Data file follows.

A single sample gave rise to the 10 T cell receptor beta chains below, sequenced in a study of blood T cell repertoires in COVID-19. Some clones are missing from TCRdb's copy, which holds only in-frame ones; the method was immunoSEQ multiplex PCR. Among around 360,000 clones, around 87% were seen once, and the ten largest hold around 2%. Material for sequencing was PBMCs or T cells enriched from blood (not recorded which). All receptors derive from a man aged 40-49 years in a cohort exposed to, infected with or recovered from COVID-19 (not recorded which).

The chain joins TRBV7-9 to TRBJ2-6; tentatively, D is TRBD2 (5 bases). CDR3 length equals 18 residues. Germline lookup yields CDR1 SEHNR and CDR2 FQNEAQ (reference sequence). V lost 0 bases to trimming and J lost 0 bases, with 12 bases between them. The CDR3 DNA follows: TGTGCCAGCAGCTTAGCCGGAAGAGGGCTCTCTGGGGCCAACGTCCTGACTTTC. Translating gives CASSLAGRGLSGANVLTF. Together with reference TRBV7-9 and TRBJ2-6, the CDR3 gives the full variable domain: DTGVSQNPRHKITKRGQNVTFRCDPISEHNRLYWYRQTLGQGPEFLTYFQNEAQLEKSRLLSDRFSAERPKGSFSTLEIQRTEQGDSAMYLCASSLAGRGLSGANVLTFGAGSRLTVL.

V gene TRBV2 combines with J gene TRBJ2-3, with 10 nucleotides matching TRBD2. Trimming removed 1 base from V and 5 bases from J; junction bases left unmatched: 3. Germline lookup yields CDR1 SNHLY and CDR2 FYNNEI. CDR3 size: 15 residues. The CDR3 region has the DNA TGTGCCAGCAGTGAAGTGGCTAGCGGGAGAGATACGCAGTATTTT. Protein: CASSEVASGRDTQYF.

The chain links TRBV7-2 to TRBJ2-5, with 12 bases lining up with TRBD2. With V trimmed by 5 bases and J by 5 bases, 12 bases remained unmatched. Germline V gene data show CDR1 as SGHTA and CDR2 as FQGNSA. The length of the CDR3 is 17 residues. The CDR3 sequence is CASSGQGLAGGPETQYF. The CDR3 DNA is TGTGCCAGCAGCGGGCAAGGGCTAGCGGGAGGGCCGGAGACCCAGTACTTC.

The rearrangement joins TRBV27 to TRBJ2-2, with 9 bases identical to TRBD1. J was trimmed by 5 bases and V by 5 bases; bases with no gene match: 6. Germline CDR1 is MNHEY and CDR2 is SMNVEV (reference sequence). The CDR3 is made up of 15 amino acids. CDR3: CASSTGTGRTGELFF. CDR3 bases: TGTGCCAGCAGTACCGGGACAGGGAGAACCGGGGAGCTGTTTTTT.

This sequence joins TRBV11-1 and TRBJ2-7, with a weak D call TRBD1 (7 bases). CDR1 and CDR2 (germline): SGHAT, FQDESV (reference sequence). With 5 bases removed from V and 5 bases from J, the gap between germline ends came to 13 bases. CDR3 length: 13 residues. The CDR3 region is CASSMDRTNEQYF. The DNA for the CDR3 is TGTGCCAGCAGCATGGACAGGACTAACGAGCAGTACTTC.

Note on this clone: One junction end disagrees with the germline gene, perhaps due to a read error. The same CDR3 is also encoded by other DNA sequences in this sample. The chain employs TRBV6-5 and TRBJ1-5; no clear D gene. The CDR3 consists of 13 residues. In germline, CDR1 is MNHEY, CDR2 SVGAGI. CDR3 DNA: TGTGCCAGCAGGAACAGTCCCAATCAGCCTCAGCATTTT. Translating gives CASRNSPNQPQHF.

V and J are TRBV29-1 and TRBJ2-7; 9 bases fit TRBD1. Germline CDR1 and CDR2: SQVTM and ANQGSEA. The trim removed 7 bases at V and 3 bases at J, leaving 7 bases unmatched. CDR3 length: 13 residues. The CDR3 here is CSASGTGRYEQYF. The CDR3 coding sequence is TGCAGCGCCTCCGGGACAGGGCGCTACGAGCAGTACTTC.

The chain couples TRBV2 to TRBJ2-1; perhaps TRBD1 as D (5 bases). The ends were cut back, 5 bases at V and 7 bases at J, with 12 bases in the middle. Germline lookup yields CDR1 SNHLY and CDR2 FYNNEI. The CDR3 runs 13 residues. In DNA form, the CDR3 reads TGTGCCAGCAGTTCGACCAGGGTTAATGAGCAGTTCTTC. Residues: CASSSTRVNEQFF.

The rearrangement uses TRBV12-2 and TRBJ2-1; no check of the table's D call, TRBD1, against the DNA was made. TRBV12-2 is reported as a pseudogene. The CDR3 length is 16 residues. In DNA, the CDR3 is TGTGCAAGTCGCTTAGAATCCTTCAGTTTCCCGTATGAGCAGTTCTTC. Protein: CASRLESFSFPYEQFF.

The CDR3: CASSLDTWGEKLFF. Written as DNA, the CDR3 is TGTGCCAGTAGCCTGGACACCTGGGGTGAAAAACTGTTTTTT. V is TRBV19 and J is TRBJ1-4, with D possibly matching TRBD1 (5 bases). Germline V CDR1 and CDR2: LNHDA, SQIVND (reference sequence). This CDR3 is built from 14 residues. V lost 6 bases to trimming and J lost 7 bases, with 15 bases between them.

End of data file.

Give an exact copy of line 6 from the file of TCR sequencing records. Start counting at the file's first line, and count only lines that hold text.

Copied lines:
This sequence joins TRBV11-1 and TRBJ2-7, with a weak D call TRBD1 (7 bases). CDR1 and CDR2 (germline): SGHAT, FQDESV (reference sequence). With 5 bases removed from V and 5 bases from J, the gap between germline ends came to 13 bases. CDR3 length: 13 residues. The CDR3 region is CASSMDRTNEQYF. The DNA for the CDR3 is TGTGCCAGCAGCATGGACAGGACTAACGAGCAGTACTTC.